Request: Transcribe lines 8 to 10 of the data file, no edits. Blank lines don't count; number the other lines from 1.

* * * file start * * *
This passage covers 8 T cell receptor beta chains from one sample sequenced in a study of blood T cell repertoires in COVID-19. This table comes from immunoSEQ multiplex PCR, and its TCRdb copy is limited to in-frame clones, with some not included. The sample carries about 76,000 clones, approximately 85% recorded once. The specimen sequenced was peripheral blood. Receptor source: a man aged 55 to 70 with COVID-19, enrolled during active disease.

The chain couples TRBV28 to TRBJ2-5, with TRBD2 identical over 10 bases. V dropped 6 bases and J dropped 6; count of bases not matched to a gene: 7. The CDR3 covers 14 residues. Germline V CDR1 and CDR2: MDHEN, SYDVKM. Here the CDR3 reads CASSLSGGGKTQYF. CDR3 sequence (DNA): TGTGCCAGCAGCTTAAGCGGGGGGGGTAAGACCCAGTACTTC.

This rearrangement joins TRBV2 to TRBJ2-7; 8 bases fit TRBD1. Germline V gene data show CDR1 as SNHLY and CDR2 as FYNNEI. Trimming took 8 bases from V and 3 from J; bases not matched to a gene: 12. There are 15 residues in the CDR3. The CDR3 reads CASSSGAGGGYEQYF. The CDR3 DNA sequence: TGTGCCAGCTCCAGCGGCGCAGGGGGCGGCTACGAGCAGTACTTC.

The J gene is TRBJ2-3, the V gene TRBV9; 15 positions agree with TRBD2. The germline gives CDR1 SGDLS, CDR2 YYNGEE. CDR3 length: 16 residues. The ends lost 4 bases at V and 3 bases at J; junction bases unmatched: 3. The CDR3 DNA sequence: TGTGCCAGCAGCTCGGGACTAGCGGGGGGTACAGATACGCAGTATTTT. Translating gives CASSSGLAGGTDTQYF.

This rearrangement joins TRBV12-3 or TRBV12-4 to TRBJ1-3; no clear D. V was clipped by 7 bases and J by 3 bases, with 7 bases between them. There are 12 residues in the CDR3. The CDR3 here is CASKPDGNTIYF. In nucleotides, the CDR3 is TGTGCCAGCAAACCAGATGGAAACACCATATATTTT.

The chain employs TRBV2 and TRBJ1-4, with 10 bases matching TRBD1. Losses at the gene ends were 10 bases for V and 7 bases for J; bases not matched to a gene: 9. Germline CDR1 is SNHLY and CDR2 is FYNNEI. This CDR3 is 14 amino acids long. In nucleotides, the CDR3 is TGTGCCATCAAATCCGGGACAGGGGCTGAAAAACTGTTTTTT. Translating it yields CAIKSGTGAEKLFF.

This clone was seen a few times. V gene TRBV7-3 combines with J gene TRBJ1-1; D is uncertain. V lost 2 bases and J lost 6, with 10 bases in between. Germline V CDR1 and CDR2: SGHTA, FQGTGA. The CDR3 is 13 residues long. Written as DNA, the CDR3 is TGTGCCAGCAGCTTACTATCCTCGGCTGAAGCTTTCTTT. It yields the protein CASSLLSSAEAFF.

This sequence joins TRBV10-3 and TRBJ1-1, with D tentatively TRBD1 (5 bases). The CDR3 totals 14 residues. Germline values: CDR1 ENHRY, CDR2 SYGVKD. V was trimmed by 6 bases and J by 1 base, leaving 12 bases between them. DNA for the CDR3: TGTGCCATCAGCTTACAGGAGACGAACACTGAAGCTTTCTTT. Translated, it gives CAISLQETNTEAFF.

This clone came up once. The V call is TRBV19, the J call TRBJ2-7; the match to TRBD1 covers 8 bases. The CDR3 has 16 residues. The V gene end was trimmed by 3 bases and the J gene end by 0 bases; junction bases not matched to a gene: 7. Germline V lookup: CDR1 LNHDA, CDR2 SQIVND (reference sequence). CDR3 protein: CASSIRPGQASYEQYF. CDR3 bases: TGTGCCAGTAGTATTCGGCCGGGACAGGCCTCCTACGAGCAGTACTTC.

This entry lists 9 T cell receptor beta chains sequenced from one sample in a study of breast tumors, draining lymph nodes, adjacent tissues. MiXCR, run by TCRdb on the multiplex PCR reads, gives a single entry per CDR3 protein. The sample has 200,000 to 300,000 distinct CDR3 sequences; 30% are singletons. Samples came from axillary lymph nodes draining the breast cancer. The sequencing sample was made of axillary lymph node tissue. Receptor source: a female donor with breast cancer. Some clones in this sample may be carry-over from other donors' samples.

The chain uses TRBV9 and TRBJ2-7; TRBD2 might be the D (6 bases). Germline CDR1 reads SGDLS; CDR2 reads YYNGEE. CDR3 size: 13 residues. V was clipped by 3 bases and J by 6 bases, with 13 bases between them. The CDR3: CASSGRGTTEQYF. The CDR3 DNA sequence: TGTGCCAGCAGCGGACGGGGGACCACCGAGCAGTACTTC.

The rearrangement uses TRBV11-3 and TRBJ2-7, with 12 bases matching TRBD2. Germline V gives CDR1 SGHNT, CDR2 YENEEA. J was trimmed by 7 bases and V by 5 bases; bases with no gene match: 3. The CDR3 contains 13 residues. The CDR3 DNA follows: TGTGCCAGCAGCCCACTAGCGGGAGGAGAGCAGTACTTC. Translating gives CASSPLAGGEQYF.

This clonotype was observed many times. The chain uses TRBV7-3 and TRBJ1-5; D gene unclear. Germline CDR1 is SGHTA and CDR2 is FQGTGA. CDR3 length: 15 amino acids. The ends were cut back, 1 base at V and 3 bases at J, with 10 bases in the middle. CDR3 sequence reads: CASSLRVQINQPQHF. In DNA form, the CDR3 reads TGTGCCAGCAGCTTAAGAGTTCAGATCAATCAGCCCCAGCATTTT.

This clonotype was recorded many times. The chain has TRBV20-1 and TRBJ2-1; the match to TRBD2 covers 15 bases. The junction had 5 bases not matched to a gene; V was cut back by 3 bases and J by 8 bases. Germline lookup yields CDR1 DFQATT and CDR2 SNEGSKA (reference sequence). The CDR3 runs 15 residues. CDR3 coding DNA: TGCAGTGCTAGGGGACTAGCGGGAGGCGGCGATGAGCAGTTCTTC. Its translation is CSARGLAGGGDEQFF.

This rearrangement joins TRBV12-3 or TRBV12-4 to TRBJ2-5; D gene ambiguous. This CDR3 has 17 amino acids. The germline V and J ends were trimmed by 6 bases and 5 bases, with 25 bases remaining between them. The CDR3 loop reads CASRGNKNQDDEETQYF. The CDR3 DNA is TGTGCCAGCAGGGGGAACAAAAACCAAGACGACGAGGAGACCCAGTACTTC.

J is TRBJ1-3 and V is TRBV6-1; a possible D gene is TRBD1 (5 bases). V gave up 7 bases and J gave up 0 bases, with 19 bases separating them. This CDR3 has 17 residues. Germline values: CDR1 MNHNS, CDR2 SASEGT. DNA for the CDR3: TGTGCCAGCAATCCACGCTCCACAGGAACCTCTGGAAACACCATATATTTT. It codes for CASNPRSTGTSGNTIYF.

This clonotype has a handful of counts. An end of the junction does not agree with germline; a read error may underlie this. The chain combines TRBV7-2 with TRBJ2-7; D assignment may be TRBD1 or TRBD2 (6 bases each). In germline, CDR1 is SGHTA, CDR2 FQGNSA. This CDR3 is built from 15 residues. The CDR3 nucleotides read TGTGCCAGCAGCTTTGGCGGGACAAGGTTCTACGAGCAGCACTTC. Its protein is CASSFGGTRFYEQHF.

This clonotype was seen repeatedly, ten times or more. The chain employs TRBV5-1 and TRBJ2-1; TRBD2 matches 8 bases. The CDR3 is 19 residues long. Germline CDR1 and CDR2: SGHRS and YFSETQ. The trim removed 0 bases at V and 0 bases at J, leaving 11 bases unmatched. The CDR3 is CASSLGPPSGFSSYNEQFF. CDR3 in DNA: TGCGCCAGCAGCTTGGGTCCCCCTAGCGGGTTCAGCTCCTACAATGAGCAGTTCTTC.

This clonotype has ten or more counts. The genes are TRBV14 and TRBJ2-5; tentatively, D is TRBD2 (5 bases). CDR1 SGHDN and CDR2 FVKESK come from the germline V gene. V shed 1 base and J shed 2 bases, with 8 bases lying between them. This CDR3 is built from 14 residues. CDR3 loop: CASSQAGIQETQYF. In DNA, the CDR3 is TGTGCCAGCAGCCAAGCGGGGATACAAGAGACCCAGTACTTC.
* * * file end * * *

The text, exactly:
This sequence joins TRBV10-3 and TRBJ1-1, with D tentatively TRBD1 (5 bases). The CDR3 totals 14 residues. Germline values: CDR1 ENHRY, CDR2 SYGVKD. V was trimmed by 6 bases and J by 1 base, leaving 12 bases between them. DNA for the CDR3: TGTGCCATCAGCTTACAGGAGACGAACACTGAAGCTTTCTTT. Translated, it gives CAISLQETNTEAFF.

This clone came up once. The V call is TRBV19, the J call TRBJ2-7; the match to TRBD1 covers 8 bases. The CDR3 has 16 residues. The V gene end was trimmed by 3 bases and the J gene end by 0 bases; junction bases not matched to a gene: 7. Germline V lookup: CDR1 LNHDA, CDR2 SQIVND (reference sequence). CDR3 protein: CASSIRPGQASYEQYF. CDR3 bases: TGTGCCAGTAGTATTCGGCCGGGACAGGCCTCCTACGAGCAGTACTTC.

This entry lists 9 T cell receptor beta chains sequenced from one sample in a study of breast tumors, draining lymph nodes, adjacent tissues. MiXCR, run by TCRdb on the multiplex PCR reads, gives a single entry per CDR3 protein. The sample has 200,000 to 300,000 distinct CDR3 sequences; 30% are singletons. Samples came from axillary lymph nodes draining the breast cancer. The sequencing sample was made of axillary lymph node tissue. Receptor source: a female donor with breast cancer. Some clones in this sample may be carry-over from other donors' samples.